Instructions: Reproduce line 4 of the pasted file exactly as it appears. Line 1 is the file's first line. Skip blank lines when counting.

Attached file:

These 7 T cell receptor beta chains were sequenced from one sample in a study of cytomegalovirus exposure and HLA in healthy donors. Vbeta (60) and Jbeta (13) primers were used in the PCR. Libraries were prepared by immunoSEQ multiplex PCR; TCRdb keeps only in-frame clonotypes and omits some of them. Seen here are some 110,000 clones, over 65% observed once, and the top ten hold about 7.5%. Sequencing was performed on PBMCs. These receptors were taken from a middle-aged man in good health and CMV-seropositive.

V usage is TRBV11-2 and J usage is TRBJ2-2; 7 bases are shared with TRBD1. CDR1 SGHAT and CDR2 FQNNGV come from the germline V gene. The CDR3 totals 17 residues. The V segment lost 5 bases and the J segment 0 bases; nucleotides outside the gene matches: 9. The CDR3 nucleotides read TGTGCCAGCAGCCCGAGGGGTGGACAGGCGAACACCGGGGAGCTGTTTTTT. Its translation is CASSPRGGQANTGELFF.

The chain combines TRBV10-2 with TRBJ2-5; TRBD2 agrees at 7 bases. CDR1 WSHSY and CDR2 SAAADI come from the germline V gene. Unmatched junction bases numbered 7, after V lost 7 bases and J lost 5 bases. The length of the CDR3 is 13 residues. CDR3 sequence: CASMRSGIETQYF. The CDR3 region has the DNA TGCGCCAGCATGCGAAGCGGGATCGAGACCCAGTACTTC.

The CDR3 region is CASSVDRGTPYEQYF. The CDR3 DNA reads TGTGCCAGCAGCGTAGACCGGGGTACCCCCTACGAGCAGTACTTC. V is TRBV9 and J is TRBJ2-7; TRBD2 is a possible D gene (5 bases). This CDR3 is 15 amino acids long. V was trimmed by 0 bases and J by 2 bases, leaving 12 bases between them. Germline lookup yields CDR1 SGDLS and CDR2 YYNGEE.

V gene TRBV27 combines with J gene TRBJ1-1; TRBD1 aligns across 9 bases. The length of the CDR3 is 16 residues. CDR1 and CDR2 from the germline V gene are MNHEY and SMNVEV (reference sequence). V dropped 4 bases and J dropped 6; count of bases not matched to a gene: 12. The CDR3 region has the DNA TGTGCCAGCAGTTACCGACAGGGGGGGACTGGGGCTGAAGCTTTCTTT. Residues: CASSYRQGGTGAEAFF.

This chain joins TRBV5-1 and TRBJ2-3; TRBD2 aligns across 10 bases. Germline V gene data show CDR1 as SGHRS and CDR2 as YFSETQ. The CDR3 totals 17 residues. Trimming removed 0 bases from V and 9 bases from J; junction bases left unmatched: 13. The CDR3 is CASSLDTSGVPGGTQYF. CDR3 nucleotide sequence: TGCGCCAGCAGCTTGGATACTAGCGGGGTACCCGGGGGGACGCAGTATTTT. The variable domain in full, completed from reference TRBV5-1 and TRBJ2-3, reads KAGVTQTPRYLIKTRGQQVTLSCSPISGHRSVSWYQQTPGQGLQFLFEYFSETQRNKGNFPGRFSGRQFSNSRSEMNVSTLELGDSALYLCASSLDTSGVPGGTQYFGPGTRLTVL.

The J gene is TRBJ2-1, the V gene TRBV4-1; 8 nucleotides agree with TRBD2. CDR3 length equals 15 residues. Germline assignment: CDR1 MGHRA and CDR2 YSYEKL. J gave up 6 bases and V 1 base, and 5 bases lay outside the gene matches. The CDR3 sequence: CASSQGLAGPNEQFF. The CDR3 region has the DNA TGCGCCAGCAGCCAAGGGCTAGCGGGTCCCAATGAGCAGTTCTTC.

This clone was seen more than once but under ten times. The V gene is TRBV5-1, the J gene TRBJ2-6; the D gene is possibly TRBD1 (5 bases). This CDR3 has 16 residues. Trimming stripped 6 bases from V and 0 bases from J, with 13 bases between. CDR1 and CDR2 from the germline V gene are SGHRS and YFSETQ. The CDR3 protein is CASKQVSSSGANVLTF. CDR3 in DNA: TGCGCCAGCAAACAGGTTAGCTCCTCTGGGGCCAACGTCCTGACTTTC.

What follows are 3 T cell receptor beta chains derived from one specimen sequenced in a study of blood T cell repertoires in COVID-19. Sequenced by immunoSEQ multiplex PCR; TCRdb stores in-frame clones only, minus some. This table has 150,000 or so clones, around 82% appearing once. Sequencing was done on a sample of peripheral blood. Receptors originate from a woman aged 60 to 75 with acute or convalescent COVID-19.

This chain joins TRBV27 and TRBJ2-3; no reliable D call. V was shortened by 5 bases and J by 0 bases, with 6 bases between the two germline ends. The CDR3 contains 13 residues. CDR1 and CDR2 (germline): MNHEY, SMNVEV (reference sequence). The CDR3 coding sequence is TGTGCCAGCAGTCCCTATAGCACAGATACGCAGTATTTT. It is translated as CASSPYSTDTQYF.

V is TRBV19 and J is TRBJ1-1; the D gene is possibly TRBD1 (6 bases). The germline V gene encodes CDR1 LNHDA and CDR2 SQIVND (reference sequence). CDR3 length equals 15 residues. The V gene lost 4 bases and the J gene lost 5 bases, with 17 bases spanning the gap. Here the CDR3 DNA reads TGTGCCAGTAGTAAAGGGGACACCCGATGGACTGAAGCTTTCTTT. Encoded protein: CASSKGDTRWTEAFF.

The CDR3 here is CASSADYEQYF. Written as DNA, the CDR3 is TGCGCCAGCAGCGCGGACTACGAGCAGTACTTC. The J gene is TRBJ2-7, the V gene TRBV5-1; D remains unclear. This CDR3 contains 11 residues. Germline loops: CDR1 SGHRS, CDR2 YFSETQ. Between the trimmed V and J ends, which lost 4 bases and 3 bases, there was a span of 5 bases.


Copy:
The CDR3 region is CASSVDRGTPYEQYF. The CDR3 DNA reads TGTGCCAGCAGCGTAGACCGGGGTACCCCCTACGAGCAGTACTTC. V is TRBV9 and J is TRBJ2-7; TRBD2 is a possible D gene (5 bases). This CDR3 is 15 amino acids long. V was trimmed by 0 bases and J by 2 bases, leaving 12 bases between them. Germline lookup yields CDR1 SGDLS and CDR2 YYNGEE.